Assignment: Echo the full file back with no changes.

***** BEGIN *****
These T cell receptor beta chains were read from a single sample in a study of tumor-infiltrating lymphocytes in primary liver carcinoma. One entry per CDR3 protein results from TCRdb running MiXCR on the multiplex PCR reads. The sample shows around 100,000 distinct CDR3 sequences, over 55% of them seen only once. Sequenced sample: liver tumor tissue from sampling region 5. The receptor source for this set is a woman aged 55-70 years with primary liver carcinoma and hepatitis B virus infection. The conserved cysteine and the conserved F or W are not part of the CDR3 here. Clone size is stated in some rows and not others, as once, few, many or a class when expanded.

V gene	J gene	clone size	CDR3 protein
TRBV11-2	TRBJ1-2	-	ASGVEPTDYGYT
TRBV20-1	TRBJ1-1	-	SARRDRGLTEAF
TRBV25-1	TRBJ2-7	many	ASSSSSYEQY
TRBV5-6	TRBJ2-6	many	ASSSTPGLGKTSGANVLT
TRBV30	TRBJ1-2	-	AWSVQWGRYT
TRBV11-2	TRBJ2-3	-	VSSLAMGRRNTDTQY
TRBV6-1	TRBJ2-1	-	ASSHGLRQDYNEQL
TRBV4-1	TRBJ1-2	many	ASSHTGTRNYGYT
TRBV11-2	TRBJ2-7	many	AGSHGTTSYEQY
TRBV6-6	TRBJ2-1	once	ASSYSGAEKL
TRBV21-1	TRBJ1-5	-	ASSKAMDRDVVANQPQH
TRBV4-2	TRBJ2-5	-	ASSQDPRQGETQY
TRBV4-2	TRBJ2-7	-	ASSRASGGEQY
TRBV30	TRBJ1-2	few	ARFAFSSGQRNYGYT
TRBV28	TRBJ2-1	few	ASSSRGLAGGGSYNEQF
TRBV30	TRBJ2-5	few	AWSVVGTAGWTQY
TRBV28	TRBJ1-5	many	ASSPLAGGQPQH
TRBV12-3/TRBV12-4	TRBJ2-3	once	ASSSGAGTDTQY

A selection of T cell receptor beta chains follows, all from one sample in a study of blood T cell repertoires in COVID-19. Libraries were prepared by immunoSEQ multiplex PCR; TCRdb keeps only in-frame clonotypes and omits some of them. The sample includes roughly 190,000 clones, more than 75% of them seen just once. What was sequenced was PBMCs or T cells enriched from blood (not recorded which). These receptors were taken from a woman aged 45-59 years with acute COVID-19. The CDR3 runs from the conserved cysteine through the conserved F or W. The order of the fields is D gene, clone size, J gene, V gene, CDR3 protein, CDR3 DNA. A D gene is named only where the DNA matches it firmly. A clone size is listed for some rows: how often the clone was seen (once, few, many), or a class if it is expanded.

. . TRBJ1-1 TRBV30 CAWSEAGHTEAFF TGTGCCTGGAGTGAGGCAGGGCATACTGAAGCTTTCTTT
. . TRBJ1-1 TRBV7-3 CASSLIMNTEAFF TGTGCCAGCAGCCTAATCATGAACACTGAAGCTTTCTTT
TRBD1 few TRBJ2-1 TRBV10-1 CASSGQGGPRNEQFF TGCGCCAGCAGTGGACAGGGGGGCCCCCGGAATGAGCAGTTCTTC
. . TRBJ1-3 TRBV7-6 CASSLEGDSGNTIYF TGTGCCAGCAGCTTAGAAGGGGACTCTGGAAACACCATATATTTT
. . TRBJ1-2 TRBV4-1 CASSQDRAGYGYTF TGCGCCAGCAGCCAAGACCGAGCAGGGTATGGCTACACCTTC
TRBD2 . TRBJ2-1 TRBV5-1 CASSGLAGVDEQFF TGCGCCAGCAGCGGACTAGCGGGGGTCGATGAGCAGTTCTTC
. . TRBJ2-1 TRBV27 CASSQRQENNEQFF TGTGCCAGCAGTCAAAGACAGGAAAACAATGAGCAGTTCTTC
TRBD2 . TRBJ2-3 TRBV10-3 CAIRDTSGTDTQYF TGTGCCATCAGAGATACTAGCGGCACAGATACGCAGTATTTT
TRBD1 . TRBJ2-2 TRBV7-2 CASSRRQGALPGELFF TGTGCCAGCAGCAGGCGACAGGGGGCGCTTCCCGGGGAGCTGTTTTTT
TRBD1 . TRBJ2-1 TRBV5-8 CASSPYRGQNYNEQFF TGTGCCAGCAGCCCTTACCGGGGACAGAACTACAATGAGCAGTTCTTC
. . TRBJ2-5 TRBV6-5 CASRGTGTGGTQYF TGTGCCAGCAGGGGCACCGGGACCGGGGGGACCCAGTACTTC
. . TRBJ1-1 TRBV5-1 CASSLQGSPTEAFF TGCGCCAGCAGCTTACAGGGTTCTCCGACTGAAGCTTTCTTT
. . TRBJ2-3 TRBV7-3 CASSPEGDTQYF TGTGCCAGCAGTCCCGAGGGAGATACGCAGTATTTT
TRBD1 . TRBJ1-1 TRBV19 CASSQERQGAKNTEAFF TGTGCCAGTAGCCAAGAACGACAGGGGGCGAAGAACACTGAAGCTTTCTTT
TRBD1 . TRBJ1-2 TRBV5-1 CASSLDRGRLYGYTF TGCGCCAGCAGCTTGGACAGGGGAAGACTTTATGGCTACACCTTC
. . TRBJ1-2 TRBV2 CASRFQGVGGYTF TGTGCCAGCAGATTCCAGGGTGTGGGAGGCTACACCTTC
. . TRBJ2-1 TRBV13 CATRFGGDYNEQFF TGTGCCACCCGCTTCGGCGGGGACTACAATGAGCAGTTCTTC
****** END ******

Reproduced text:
These T cell receptor beta chains were read from a single sample in a study of tumor-infiltrating lymphocytes in primary liver carcinoma. One entry per CDR3 protein results from TCRdb running MiXCR on the multiplex PCR reads. The sample shows around 100,000 distinct CDR3 sequences, over 55% of them seen only once. Sequenced sample: liver tumor tissue from sampling region 5. The receptor source for this set is a woman aged 55-70 years with primary liver carcinoma and hepatitis B virus infection. The conserved cysteine and the conserved F or W are not part of the CDR3 here. Clone size is stated in some rows and not others, as once, few, many or a class when expanded.

V gene	J gene	clone size	CDR3 protein
TRBV11-2	TRBJ1-2	-	ASGVEPTDYGYT
TRBV20-1	TRBJ1-1	-	SARRDRGLTEAF
TRBV25-1	TRBJ2-7	many	ASSSSSYEQY
TRBV5-6	TRBJ2-6	many	ASSSTPGLGKTSGANVLT
TRBV30	TRBJ1-2	-	AWSVQWGRYT
TRBV11-2	TRBJ2-3	-	VSSLAMGRRNTDTQY
TRBV6-1	TRBJ2-1	-	ASSHGLRQDYNEQL
TRBV4-1	TRBJ1-2	many	ASSHTGTRNYGYT
TRBV11-2	TRBJ2-7	many	AGSHGTTSYEQY
TRBV6-6	TRBJ2-1	once	ASSYSGAEKL
TRBV21-1	TRBJ1-5	-	ASSKAMDRDVVANQPQH
TRBV4-2	TRBJ2-5	-	ASSQDPRQGETQY
TRBV4-2	TRBJ2-7	-	ASSRASGGEQY
TRBV30	TRBJ1-2	few	ARFAFSSGQRNYGYT
TRBV28	TRBJ2-1	few	ASSSRGLAGGGSYNEQF
TRBV30	TRBJ2-5	few	AWSVVGTAGWTQY
TRBV28	TRBJ1-5	many	ASSPLAGGQPQH
TRBV12-3/TRBV12-4	TRBJ2-3	once	ASSSGAGTDTQY

A selection of T cell receptor beta chains follows, all from one sample in a study of blood T cell repertoires in COVID-19. Libraries were prepared by immunoSEQ multiplex PCR; TCRdb keeps only in-frame clonotypes and omits some of them. The sample includes roughly 190,000 clones, more than 75% of them seen just once. What was sequenced was PBMCs or T cells enriched from blood (not recorded which). These receptors were taken from a woman aged 45-59 years with acute COVID-19. The CDR3 runs from the conserved cysteine through the conserved F or W. The order of the fields is D gene, clone size, J gene, V gene, CDR3 protein, CDR3 DNA. A D gene is named only where the DNA matches it firmly. A clone size is listed for some rows: how often the clone was seen (once, few, many), or a class if it is expanded.

. . TRBJ1-1 TRBV30 CAWSEAGHTEAFF TGTGCCTGGAGTGAGGCAGGGCATACTGAAGCTTTCTTT
. . TRBJ1-1 TRBV7-3 CASSLIMNTEAFF TGTGCCAGCAGCCTAATCATGAACACTGAAGCTTTCTTT
TRBD1 few TRBJ2-1 TRBV10-1 CASSGQGGPRNEQFF TGCGCCAGCAGTGGACAGGGGGGCCCCCGGAATGAGCAGTTCTTC
. . TRBJ1-3 TRBV7-6 CASSLEGDSGNTIYF TGTGCCAGCAGCTTAGAAGGGGACTCTGGAAACACCATATATTTT
. . TRBJ1-2 TRBV4-1 CASSQDRAGYGYTF TGCGCCAGCAGCCAAGACCGAGCAGGGTATGGCTACACCTTC
TRBD2 . TRBJ2-1 TRBV5-1 CASSGLAGVDEQFF TGCGCCAGCAGCGGACTAGCGGGGGTCGATGAGCAGTTCTTC
. . TRBJ2-1 TRBV27 CASSQRQENNEQFF TGTGCCAGCAGTCAAAGACAGGAAAACAATGAGCAGTTCTTC
TRBD2 . TRBJ2-3 TRBV10-3 CAIRDTSGTDTQYF TGTGCCATCAGAGATACTAGCGGCACAGATACGCAGTATTTT
TRBD1 . TRBJ2-2 TRBV7-2 CASSRRQGALPGELFF TGTGCCAGCAGCAGGCGACAGGGGGCGCTTCCCGGGGAGCTGTTTTTT
TRBD1 . TRBJ2-1 TRBV5-8 CASSPYRGQNYNEQFF TGTGCCAGCAGCCCTTACCGGGGACAGAACTACAATGAGCAGTTCTTC
. . TRBJ2-5 TRBV6-5 CASRGTGTGGTQYF TGTGCCAGCAGGGGCACCGGGACCGGGGGGACCCAGTACTTC
. . TRBJ1-1 TRBV5-1 CASSLQGSPTEAFF TGCGCCAGCAGCTTACAGGGTTCTCCGACTGAAGCTTTCTTT
. . TRBJ2-3 TRBV7-3 CASSPEGDTQYF TGTGCCAGCAGTCCCGAGGGAGATACGCAGTATTTT
TRBD1 . TRBJ1-1 TRBV19 CASSQERQGAKNTEAFF TGTGCCAGTAGCCAAGAACGACAGGGGGCGAAGAACACTGAAGCTTTCTTT
TRBD1 . TRBJ1-2 TRBV5-1 CASSLDRGRLYGYTF TGCGCCAGCAGCTTGGACAGGGGAAGACTTTATGGCTACACCTTC
. . TRBJ1-2 TRBV2 CASRFQGVGGYTF TGTGCCAGCAGATTCCAGGGTGTGGGAGGCTACACCTTC
. . TRBJ2-1 TRBV13 CATRFGGDYNEQFF TGTGCCACCCGCTTCGGCGGGGACTACAATGAGCAGTTCTTC